Chapter 9: May 2010 Update
The war in Afghanistan has largely vanished from public view in 2010. The death toll among US service personnel crossed the 1000 mark in late February, but went largely unreported. The rising cost in US lives reflected the new military push against the Taliban in Helmund province. US casualties in Iraq have now leveled out, at just under 4,500 since 2003. An increasing number of the soldiers killed in Afghanistan were on their second or third tour of duty in the Middle East, survivors of military operations in Iraq at the height of the insurgency there. That was true of 73 US casualties in Afghanistan between December 2009 and February 2010 (data in The Washington Post, February 24, 2010). Continuing dissatisfaction with the levels of corruption in the Karzai Government continued into 2010 – and was regularly reported by the mainstream media, but it brought no apparent change of practice in Karbul.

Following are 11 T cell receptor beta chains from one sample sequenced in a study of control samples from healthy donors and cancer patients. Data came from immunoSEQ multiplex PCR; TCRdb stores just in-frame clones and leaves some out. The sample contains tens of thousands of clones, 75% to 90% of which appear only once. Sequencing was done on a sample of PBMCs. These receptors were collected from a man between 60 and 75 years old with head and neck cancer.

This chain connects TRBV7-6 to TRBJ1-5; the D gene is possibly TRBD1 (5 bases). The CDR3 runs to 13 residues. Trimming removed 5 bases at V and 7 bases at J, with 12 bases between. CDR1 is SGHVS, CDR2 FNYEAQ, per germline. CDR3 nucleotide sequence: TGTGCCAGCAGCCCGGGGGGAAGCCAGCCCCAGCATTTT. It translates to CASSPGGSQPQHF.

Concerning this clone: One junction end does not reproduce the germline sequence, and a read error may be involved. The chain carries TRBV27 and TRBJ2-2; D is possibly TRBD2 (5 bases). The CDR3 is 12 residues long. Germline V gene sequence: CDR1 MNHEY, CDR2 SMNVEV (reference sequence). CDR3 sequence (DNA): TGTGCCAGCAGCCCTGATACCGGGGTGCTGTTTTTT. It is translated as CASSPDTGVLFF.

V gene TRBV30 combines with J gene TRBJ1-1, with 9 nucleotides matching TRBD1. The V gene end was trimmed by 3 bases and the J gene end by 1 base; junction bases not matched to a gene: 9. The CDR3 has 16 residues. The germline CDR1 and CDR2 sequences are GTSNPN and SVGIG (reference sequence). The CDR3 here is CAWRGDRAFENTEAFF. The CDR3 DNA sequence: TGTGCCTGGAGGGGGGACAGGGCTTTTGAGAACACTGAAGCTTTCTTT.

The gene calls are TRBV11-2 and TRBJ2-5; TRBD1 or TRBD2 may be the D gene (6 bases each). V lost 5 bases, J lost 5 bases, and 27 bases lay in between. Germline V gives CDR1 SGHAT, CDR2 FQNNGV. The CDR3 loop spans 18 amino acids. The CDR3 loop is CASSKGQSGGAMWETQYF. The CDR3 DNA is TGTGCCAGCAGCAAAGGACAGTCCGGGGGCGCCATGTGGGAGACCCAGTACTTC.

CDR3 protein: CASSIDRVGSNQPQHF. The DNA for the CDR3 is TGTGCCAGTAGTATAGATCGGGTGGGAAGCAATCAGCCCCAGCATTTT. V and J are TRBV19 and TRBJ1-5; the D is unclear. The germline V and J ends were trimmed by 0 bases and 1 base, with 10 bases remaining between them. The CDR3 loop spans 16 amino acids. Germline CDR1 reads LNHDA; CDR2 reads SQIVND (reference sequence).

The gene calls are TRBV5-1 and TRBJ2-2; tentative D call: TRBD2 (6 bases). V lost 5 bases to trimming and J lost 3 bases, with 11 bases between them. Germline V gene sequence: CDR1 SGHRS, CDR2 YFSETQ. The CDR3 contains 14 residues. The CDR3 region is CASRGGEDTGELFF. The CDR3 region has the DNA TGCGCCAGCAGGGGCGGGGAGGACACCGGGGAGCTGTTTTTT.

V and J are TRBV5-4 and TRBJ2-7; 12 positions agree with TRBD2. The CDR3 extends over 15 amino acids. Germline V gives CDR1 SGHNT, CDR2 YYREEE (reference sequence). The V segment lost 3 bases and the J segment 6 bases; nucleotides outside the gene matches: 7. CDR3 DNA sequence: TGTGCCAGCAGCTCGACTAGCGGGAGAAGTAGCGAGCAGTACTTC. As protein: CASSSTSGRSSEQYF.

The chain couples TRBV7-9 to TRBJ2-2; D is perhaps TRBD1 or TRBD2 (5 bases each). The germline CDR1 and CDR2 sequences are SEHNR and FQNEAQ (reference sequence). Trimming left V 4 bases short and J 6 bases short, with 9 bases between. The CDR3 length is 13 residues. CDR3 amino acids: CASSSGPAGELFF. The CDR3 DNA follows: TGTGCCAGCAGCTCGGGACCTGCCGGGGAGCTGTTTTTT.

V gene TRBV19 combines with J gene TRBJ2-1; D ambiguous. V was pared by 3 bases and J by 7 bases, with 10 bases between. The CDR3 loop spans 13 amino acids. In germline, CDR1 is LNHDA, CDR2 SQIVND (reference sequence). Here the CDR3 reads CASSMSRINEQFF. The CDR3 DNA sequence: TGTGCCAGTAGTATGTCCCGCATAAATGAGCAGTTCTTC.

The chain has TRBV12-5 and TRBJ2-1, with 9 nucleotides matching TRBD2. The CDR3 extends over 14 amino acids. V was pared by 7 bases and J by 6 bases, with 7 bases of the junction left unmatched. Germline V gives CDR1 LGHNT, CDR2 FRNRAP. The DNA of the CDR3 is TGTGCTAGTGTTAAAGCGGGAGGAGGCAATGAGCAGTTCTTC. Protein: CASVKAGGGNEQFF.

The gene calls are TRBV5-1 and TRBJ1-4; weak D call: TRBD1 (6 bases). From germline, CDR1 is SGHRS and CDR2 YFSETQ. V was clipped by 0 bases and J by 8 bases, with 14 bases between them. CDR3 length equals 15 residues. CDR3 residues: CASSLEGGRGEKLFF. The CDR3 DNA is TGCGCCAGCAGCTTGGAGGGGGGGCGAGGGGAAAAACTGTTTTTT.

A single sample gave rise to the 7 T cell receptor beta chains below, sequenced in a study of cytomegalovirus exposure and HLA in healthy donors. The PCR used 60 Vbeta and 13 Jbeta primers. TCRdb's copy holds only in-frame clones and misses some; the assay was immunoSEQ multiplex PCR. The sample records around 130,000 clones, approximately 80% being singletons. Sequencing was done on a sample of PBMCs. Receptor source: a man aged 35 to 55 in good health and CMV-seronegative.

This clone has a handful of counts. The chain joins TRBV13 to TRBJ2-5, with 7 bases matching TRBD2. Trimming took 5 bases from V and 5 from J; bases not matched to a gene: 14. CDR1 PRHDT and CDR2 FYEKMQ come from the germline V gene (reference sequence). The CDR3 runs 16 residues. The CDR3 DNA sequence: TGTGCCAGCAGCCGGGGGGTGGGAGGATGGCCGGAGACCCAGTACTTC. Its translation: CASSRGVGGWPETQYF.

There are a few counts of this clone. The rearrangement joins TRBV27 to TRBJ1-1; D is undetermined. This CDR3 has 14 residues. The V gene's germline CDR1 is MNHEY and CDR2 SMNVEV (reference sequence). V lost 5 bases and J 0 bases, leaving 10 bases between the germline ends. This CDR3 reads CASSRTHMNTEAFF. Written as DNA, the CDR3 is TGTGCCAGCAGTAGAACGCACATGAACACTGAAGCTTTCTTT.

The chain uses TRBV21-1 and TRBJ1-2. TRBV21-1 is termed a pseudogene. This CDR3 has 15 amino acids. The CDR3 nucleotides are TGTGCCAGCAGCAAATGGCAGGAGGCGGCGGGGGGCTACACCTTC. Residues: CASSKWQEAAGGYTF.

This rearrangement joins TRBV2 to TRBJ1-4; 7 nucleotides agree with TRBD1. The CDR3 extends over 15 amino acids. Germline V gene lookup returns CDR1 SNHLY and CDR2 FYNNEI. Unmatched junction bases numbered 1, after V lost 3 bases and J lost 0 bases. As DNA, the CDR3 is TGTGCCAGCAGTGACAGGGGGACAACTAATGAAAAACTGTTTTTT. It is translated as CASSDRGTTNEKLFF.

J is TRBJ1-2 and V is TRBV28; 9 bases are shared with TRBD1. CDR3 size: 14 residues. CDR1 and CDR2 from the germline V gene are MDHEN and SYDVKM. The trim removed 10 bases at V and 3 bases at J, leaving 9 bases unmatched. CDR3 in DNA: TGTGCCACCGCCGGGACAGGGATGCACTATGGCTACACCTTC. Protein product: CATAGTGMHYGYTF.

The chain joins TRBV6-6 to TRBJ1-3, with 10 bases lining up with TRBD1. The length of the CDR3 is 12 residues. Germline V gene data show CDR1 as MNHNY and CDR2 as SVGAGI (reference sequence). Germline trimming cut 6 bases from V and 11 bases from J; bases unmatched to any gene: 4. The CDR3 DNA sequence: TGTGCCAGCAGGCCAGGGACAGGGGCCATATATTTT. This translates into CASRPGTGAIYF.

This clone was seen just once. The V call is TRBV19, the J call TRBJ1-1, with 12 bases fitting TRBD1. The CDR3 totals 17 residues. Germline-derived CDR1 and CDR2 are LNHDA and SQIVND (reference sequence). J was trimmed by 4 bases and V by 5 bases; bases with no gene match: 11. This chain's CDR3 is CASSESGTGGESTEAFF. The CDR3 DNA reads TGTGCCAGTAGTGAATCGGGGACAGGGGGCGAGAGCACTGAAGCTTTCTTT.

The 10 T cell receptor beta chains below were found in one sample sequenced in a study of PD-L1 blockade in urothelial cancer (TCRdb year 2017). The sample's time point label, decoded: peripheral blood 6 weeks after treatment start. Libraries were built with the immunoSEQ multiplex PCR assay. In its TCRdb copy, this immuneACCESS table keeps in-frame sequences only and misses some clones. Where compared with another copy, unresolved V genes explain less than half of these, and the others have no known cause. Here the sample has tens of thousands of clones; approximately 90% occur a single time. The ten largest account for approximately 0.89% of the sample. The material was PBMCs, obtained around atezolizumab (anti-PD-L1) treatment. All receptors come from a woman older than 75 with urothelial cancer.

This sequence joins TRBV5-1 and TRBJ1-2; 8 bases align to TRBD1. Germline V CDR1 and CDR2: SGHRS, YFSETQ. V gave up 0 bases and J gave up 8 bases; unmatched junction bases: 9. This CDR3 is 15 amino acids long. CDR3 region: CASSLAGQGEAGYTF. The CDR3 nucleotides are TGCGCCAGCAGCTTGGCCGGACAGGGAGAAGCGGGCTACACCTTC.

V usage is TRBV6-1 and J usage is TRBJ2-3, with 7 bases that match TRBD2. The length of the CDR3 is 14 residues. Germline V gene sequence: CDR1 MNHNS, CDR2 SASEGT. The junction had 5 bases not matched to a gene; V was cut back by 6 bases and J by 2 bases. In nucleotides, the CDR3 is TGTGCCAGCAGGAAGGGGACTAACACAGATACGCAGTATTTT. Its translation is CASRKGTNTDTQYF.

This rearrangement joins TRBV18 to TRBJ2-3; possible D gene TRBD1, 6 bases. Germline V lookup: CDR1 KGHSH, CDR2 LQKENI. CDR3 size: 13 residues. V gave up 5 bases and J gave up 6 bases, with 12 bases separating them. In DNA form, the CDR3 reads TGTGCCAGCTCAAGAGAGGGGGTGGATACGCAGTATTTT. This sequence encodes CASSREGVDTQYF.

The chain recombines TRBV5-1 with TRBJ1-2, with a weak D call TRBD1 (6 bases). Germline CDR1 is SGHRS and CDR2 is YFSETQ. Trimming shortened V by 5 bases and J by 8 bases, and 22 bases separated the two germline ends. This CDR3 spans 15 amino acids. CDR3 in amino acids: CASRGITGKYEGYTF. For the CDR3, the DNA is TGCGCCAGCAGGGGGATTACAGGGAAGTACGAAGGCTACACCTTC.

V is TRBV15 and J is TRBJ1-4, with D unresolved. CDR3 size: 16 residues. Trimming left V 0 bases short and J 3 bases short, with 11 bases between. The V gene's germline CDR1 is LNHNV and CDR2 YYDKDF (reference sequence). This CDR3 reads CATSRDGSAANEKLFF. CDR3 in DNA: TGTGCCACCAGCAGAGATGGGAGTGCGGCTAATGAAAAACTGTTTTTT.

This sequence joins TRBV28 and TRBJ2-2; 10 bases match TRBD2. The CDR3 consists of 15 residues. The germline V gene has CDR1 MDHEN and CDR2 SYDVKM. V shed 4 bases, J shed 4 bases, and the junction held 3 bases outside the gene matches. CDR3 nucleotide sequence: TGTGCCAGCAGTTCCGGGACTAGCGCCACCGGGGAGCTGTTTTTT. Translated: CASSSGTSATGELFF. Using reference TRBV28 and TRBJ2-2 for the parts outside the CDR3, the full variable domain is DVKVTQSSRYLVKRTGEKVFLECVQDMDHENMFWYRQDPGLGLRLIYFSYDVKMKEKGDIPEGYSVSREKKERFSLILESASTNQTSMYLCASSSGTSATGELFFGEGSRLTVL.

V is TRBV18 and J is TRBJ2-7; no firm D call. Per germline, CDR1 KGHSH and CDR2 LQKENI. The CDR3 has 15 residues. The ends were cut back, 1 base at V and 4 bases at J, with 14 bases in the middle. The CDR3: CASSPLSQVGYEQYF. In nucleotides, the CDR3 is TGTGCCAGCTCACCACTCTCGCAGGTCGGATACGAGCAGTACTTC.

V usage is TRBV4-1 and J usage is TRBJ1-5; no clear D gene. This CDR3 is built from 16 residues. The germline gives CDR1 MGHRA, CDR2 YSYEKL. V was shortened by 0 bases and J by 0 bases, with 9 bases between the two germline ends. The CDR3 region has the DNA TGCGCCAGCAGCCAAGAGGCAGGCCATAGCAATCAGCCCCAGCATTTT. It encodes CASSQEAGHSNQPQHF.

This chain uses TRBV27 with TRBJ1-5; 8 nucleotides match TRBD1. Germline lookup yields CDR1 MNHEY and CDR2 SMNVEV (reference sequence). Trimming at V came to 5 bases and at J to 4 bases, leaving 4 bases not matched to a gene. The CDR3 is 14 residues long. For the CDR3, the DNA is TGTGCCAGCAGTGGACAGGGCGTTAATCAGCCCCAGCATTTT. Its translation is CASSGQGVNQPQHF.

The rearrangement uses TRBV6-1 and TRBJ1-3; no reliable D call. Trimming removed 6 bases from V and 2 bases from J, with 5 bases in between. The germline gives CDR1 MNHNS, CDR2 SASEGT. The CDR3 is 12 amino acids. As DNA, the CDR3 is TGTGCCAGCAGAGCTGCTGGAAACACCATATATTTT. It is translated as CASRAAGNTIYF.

The US seems to have settled back into a state of permanent if largely invisible war, with the entire American burden carried directly and only by overstretched US military personnel.
David Coates holds the Worrell Chair in Anglo-American Studies at Wake Forest University. He is the author of Answering Back: Liberal Responses to Conservative Arguments, New York: Continuum Books, 2010.
He writes here in a personal capacity.